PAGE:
More than 100 scholars of Islamic studies from around the country gathered at Yale this weekend for the eighth annual Critical Islamic Reflections Conference, “Community leadership in American Islam.”
Over the course of Saturday’s conference, participants examined the institutions and leaders of America’s Muslim community, and how those leaders could better engage with the next generation of American Muslims. Featuring panels and roundtable discussions, this year’s conference brought together University students and members of New Haven’s Muslim community to brainstorm how to increase political and social activism within America’s Muslim community, particularly among its youth.
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“I think the Islamic value of taking action, of service, coincides with the notion of citizenship in America,” co-organizer Rahim Sayani ’12 said.
Scholars presented papers on the “Rise of National American Muslim educational Institutions,” the “American Muslim Community’s ‘Obama’ Problem” and “Developing Today’s Leaders in an Urban Setting.” Panelists also discussed what it means to be a leader within the Islamic tradition and the responsibilities that leadership roles entail.
Omar Bajwa, the coordinator of Muslim life at the University Chaplain’s Office, said he hopes the conference serves not only as an academic platform for scholars to discuss their papers, but also as a means of creating dialogue with members of local mosques.
“It is a Yale tradition to put together a graduate student conference with graduate student focus. [The theme] was inspired by the death of Imman W.D. Mohammed,” said Bajwa, referencing the son of the founder of the nation of Islam.
Edward Curtis, assistant professor of religious studies at Indiana University-Purdue University at Indianapolis, delivered a keynote speech breaking down what Curtis said were misperceptions about America’s Muslim community in the 1920s. Although many believe the community was then virtually nonexistent, Curtis said that community was lively, diverse and characterized by ethnic and international relationships.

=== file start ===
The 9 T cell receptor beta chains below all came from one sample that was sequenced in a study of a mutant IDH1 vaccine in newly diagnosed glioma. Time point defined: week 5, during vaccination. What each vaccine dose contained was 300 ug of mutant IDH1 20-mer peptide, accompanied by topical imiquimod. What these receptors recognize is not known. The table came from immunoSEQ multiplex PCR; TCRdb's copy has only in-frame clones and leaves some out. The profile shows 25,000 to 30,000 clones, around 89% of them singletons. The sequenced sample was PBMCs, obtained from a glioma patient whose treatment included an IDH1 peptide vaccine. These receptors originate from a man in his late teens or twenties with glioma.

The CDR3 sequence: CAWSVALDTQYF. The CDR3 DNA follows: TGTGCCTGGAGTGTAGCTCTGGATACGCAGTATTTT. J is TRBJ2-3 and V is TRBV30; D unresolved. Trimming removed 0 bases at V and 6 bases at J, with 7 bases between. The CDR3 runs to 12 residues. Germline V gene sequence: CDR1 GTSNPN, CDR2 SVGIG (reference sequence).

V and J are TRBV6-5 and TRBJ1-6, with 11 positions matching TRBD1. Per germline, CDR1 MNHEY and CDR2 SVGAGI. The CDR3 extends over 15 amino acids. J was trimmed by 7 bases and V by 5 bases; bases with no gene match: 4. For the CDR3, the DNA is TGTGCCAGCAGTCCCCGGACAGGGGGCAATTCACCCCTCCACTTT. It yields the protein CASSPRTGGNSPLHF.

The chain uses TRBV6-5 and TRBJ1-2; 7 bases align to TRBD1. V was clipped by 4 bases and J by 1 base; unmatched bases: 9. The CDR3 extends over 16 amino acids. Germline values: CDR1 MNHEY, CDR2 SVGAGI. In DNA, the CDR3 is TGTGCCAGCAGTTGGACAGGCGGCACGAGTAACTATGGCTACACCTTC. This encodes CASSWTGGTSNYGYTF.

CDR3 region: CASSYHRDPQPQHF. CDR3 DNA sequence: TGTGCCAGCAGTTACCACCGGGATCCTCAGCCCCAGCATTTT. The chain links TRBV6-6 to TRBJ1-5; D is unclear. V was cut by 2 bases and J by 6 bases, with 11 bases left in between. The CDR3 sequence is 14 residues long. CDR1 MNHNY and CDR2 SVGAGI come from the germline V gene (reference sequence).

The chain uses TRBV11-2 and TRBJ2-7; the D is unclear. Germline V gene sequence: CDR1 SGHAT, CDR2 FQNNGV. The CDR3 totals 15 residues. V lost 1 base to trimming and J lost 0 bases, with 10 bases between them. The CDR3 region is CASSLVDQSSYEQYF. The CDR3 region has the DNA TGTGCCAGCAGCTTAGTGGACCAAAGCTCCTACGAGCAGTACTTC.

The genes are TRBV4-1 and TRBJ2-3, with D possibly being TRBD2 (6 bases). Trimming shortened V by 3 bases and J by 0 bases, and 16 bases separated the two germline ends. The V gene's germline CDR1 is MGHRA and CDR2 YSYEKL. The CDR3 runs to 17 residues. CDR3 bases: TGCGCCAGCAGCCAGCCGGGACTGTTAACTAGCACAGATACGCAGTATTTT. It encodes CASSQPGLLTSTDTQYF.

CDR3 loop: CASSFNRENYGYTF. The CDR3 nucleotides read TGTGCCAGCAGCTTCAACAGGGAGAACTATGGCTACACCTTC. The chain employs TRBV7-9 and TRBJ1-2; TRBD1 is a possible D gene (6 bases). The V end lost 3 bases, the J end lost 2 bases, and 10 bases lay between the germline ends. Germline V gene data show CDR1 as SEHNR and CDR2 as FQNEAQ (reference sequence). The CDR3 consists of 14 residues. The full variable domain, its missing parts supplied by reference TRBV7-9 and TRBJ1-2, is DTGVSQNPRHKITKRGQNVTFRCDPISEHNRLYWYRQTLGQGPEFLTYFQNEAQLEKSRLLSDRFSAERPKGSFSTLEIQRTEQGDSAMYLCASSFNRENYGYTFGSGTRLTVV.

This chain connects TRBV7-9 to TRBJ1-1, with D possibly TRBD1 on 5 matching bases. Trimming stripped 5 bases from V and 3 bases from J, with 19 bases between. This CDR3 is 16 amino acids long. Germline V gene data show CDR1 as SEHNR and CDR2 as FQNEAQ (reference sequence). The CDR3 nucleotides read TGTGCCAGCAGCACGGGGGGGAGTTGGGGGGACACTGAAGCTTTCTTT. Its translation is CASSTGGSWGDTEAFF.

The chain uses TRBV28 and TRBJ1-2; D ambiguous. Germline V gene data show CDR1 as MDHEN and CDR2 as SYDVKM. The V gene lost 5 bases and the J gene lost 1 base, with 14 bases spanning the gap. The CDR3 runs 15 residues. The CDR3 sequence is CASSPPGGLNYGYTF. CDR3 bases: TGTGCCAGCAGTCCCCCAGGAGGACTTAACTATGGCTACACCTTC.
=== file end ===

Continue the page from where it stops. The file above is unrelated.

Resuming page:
Curtis also called on the leaders of America’s Muslim community to pay greater attention to the events of history.
“Our sense of history determines our physical spaces and they are the things that we commemorate,” Curtis said. “In order to do self-criticism, one needs to unearth what has been buried.”
Curtis said he was interested by the strength of self-criticism in America’s Muslim community. That capacity, Curtis said, is even more impressive in light of the discrimination some Muslims faced in the United States following the events of Sept. 11.
Co-organizer Faizan Diwan ’10 said even though Yale has given much support to Muslim life, he still feels like an outsider at times.
“I think in general Yale’s curriculum is very geared towards American and European culture,” he said. “More course offering is needed to make it more international.”
Bajwa said he thinks positively of Muslim life at Yale, calling it “active, robust and engaging.”
“We try to have a healthy balance between the intellectual approach and the community approach,” he said.
Themes from past conferences include “Islamic Law: Questions of Authority and Change,” “Islamic Thought and Modern Science: Re-conceptualizing the Debate,” and “Hermeneutics and the Future of Islam in America.”